Law enforcement’s response to the Uvalde elementary school mass shooting was “an abject failure and antithetical to everything we’ve learned over the last two decades since the Columbine massacre,” Steven McCraw, director of the Texas Department of Public Safety, said at a state Senate hearing Tuesday.
“Three minutes after the subject entered the west building, there was a sufficient number of armed officers — wearing body armor — to isolate, distract and neutralize the subject,” McCraw said.
“The only thing stopping a hallway of dedicated officers from entering room 111 and 112 was the on-scene commander, who decided to place the lives of officers before the lives of children,” he added.
The New York Times reports:
Mr. McCraw also presented new details, such as the exact time that Chief Arredondo went into the school, at 11:36 a.m., three minutes after the gunman entered the classrooms and began firing.
The timeline also noted that, by 11:54 a.m., a Texas Ranger was inside the school, one of at least 12 members of the State Police who responded between the time when the gunman began shooting in classrooms at 11:33 a.m. and when officers killed him at 12:50 p.m.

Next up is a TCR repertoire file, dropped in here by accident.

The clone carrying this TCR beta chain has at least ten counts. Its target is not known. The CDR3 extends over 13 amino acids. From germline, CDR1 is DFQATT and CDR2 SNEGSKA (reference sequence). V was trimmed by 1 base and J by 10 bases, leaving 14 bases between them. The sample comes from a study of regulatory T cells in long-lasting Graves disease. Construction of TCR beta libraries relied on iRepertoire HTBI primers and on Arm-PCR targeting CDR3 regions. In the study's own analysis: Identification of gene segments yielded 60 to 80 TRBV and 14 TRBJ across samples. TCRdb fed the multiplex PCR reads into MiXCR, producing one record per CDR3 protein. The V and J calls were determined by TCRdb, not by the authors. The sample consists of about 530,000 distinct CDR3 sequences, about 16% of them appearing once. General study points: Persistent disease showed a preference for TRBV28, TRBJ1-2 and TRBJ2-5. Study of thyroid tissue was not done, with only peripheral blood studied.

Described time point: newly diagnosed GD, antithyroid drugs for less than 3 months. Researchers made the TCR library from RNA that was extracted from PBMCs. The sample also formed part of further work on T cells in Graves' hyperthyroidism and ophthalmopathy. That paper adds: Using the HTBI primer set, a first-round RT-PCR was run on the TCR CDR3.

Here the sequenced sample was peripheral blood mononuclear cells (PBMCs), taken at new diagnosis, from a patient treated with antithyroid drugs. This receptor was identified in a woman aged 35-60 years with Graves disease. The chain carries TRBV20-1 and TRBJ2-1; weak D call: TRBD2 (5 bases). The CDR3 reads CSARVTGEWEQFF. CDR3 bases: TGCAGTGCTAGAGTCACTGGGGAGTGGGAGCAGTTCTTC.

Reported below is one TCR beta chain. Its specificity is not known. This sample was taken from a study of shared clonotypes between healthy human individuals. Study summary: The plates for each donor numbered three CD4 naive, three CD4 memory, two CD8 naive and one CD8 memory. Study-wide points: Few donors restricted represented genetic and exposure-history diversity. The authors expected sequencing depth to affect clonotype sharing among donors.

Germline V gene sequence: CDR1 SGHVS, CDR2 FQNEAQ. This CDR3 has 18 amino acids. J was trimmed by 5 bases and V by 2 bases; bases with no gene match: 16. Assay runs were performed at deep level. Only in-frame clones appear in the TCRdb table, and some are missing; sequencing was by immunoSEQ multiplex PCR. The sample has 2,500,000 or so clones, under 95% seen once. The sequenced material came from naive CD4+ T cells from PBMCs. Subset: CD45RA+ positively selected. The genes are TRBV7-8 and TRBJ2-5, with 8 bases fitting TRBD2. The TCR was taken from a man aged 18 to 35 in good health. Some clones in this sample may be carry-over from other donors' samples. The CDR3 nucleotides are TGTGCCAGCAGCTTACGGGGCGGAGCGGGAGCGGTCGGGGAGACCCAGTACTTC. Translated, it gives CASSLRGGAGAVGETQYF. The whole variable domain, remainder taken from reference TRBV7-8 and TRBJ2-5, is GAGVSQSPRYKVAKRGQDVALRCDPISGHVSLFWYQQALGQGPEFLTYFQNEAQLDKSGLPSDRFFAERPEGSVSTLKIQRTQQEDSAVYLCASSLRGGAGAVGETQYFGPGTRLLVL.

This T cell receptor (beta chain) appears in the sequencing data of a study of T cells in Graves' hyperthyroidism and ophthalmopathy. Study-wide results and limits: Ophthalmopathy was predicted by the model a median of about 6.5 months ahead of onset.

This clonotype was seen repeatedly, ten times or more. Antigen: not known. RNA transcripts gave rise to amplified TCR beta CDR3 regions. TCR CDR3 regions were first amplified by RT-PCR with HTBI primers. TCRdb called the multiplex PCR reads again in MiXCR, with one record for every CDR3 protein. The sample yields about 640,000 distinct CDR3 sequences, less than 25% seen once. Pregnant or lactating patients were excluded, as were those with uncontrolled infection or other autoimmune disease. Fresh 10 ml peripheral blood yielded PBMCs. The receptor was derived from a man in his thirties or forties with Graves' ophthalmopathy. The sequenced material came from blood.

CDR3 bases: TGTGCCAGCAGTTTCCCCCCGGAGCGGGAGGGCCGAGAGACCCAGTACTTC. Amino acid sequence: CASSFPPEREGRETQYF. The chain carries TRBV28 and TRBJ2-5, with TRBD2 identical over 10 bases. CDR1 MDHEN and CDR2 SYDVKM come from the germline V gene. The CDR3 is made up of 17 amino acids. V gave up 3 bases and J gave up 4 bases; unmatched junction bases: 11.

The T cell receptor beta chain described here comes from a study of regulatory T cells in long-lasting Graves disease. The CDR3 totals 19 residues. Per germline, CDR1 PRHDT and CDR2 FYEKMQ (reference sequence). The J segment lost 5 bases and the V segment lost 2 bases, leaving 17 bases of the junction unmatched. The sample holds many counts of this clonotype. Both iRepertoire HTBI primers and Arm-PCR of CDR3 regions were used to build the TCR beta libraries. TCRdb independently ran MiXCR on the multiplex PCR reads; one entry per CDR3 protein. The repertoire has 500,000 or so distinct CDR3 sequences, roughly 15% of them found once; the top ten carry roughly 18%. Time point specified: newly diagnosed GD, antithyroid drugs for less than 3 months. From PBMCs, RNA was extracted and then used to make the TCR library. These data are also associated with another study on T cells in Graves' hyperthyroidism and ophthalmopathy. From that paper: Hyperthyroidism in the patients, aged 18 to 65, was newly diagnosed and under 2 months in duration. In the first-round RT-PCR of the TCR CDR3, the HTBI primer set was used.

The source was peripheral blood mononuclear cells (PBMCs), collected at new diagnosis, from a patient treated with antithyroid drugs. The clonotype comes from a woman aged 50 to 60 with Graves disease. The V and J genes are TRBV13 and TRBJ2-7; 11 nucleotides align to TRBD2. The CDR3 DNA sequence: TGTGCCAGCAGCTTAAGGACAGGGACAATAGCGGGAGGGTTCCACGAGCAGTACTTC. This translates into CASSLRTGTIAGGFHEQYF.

And, in response to questions from a state senator about the locks on the classroom doors, Mr. McCraw said there had been requests about fixing the classroom door locks: A teacher thought that the lock was broken, he said.
The words used by Texas DPS Director Steve McGraw in a scathing evisceration of the police response in #Uvalde, specifically, the on-scene commander.
This is during testimony for special called Texas Senate committee meeting. pic.twitter.com/FUJSaDFvq9
— Chris Sadeghi (@chrissadeghi) June 21, 2022
BREAKING: Classroom door in Uvalde school shooting was not locked, even as police waited for key, Texas public safety chief says. https://t.co/tBKX5Tlor1
— The Associated Press (@AP) June 21, 2022